Dozens of 2,500 year-old coffins unveiled in Egypt

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Dozens of 2,500-year-old coffins found in the vast Saqqara necropolis in Egypt went on display Saturday.

The 59 coffins belonging to Egyptian priests and clerks from the 26th dynasty were discovered in August at the site south of Cairo. They were buried in three 30- to 40-foot shafts, along with 28 statues of the ancient Egyptian God Seker, one of the most important funerary deities, Reuters reported.

The coffins were in perfect condition thanks to a protective seal that preserved them from chemical reactions over the centuries, said Mostafa al-Waziri, secretary-general of Egypt’s Supreme Council of Antiquities. Initial studies show that the decorated coffins were made for priests, top officials and elites from the Pharaonic Late Period (664-525 B.C.).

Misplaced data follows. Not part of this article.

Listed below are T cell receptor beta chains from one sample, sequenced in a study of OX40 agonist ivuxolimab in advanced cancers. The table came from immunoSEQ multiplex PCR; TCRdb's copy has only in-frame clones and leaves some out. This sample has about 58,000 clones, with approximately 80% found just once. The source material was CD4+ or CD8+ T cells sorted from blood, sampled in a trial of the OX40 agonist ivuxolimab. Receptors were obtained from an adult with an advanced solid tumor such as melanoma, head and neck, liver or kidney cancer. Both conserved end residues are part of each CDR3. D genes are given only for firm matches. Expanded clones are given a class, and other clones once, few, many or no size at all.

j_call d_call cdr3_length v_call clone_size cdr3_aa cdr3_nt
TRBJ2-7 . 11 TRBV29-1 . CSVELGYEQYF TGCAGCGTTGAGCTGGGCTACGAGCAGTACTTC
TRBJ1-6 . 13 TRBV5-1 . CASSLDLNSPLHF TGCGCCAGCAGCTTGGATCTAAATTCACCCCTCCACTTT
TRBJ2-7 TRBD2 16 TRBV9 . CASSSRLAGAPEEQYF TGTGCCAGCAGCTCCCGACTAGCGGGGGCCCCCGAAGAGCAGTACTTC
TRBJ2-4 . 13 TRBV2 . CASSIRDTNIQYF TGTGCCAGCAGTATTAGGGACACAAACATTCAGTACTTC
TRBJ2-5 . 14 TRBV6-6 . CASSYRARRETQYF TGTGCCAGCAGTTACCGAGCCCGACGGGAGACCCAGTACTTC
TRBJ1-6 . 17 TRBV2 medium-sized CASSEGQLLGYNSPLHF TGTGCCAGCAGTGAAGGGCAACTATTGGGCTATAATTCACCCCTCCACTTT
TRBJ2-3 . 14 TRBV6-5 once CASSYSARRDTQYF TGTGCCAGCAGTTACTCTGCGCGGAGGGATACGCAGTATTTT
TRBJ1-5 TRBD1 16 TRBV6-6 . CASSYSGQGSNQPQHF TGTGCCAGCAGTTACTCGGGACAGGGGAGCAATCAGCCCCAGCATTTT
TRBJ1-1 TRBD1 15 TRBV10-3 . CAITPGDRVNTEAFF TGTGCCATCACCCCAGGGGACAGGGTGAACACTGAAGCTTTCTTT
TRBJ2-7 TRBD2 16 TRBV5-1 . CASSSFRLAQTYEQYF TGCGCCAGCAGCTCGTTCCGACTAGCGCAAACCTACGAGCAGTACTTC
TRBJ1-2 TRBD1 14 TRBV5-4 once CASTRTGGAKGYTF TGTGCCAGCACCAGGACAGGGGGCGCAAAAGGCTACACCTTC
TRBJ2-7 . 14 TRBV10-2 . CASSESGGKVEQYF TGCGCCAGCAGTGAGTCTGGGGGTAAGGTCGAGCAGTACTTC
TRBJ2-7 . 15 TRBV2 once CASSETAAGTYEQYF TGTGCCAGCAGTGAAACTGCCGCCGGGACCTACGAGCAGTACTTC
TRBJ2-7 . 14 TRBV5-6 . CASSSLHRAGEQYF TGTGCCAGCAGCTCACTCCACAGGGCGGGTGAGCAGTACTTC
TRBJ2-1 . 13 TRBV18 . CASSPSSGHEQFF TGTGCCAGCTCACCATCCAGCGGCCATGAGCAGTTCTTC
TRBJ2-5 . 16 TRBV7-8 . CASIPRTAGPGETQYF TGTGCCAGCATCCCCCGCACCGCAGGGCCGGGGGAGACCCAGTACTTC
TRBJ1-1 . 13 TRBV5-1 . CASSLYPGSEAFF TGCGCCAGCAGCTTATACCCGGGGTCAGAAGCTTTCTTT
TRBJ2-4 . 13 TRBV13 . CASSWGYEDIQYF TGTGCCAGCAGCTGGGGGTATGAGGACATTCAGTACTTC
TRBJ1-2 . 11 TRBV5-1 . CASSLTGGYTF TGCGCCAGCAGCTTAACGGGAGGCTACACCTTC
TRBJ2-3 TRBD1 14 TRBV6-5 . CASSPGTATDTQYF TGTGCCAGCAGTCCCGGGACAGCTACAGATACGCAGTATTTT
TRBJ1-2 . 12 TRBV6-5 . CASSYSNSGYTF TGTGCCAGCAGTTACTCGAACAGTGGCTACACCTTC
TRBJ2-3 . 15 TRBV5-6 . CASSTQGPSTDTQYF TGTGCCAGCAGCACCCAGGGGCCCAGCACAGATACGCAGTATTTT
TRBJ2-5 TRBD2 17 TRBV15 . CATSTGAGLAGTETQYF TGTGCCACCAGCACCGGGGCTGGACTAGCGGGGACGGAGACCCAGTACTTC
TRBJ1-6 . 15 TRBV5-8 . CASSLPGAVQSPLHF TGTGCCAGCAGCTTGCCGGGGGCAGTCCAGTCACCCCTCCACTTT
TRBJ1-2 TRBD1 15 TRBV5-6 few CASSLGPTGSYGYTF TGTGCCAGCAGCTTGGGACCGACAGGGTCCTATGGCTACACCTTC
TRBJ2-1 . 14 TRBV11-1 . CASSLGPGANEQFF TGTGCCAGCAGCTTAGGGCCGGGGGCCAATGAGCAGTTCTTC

One was opened in front of reporters to reveal the mummy inside, The Associated Press reported.

The Egyptian archaeological mission behind the discovery began digging in 2018. Prior discoveries included a cache of mummified animals and the well-preserved tomb of a fifth dynasty royal priest called “Wahtye.”

The Saqqara plateau hosts at least 11 pyramids, including the Step Pyramid, along with hundreds of tombs of ancient officials and other sites that range from the 1st Dynasty (2920 B.C.-2770 B.C.) to the Coptic period (395-642).

The mission will continue opening the coffins and studying their contents before their eventual display at the Grand Egyptian Museum, expected to open next year.